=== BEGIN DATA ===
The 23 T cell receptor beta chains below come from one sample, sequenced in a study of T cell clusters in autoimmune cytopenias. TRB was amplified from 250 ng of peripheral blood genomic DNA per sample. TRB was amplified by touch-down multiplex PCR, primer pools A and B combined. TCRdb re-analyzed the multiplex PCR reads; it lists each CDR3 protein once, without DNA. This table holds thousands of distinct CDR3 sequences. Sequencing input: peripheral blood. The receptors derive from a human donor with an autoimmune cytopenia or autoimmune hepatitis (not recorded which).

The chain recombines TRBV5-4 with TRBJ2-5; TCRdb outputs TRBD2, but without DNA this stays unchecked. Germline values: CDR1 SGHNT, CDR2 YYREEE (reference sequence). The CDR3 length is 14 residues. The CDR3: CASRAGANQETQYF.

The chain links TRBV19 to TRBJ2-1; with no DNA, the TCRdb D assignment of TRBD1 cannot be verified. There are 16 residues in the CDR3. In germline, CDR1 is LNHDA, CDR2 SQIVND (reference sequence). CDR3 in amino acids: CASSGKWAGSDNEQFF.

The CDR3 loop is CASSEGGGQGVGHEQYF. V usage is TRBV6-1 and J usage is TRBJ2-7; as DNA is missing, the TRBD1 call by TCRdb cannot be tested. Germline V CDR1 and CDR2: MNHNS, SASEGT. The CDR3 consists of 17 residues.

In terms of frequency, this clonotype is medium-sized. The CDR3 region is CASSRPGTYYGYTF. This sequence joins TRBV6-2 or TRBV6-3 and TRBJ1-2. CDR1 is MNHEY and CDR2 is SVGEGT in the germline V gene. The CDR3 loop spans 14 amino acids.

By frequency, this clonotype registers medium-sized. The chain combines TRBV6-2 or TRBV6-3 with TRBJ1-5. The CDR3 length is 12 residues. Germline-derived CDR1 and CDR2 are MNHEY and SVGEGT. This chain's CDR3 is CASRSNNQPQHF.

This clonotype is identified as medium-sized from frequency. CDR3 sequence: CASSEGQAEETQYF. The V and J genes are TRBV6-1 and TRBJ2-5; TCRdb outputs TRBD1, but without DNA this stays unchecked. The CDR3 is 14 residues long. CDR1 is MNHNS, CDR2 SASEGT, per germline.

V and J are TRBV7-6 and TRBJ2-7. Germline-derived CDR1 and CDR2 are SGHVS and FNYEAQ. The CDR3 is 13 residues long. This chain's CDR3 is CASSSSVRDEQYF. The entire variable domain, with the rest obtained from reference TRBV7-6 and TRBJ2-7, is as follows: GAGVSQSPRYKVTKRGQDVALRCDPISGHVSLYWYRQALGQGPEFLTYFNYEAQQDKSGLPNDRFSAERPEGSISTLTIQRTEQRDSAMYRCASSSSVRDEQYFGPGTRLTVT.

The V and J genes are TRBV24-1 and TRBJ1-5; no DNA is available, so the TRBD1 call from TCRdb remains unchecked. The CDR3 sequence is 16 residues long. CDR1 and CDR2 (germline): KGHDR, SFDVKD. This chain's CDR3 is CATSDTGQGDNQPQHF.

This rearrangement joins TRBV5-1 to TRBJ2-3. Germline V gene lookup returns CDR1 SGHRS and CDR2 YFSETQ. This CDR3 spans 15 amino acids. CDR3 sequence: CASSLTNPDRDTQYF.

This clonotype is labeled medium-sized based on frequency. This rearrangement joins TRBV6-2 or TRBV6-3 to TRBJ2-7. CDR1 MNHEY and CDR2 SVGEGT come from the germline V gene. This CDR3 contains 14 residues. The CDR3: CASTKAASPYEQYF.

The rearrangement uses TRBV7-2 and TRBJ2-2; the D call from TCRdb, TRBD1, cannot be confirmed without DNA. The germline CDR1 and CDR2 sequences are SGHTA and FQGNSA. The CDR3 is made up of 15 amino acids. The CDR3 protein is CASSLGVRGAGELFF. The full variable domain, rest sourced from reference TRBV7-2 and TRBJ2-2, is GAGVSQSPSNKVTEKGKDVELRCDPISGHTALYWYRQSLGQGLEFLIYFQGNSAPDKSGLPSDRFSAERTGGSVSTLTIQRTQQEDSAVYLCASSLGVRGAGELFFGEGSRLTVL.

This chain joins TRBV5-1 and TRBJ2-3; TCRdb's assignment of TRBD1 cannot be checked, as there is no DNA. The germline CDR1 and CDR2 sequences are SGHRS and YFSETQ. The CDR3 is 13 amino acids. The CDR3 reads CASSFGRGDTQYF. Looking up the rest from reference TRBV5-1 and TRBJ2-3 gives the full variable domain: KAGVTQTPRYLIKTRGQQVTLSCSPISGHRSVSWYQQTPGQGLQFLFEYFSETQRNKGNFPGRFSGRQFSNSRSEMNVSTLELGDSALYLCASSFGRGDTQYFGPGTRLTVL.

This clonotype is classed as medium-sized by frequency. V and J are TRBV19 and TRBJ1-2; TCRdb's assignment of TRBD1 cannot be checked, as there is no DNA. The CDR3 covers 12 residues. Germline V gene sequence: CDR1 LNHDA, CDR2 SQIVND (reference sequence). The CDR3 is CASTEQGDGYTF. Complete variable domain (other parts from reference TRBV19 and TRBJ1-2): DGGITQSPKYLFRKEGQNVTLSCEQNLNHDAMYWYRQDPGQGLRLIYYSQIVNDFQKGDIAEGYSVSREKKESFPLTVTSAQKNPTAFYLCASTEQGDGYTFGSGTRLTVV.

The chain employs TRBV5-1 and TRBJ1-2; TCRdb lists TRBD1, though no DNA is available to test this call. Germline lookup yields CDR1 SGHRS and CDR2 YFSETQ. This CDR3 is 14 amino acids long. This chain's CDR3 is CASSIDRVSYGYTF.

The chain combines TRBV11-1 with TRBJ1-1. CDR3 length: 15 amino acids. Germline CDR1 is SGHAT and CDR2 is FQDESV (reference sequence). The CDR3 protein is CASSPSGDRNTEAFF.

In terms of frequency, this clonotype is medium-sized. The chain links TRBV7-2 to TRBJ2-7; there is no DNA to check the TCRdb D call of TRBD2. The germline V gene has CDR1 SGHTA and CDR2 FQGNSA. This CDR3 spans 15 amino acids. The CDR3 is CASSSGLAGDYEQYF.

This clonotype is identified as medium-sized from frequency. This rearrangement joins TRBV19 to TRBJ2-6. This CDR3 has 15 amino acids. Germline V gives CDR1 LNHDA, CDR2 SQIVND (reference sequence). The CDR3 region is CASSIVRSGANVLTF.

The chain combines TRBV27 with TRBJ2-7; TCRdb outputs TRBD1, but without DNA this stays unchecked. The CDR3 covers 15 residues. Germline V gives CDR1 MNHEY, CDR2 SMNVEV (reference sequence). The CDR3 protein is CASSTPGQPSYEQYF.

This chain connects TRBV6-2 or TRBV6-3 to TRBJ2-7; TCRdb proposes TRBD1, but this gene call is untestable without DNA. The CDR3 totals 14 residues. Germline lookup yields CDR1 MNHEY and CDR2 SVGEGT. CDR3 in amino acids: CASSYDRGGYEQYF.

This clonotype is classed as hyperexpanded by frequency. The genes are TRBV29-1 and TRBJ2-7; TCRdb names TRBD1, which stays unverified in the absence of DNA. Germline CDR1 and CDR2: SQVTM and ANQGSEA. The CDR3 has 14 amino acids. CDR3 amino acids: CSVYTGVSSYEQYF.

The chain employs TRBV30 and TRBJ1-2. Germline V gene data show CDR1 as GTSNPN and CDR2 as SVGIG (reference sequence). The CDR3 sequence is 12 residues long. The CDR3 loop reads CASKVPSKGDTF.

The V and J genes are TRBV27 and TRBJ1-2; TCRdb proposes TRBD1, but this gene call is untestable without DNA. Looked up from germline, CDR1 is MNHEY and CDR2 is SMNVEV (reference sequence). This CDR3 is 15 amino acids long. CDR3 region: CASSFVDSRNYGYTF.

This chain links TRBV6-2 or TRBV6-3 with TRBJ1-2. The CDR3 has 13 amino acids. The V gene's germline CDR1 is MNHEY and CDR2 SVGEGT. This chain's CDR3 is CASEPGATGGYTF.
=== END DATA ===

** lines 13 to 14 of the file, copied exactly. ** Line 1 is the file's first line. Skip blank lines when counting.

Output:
This chain joins TRBV5-1 and TRBJ2-3; TCRdb's assignment of TRBD1 cannot be checked, as there is no DNA. The germline CDR1 and CDR2 sequences are SGHRS and YFSETQ. The CDR3 is 13 amino acids. The CDR3 reads CASSFGRGDTQYF. Looking up the rest from reference TRBV5-1 and TRBJ2-3 gives the full variable domain: KAGVTQTPRYLIKTRGQQVTLSCSPISGHRSVSWYQQTPGQGLQFLFEYFSETQRNKGNFPGRFSGRQFSNSRSEMNVSTLELGDSALYLCASSFGRGDTQYFGPGTRLTVL.

This clonotype is classed as medium-sized by frequency. V and J are TRBV19 and TRBJ1-2; TCRdb's assignment of TRBD1 cannot be checked, as there is no DNA. The CDR3 covers 12 residues. Germline V gene sequence: CDR1 LNHDA, CDR2 SQIVND (reference sequence). The CDR3 is CASTEQGDGYTF. Complete variable domain (other parts from reference TRBV19 and TRBJ1-2): DGGITQSPKYLFRKEGQNVTLSCEQNLNHDAMYWYRQDPGQGLRLIYYSQIVNDFQKGDIAEGYSVSREKKESFPLTVTSAQKNPTAFYLCASTEQGDGYTFGSGTRLTVV.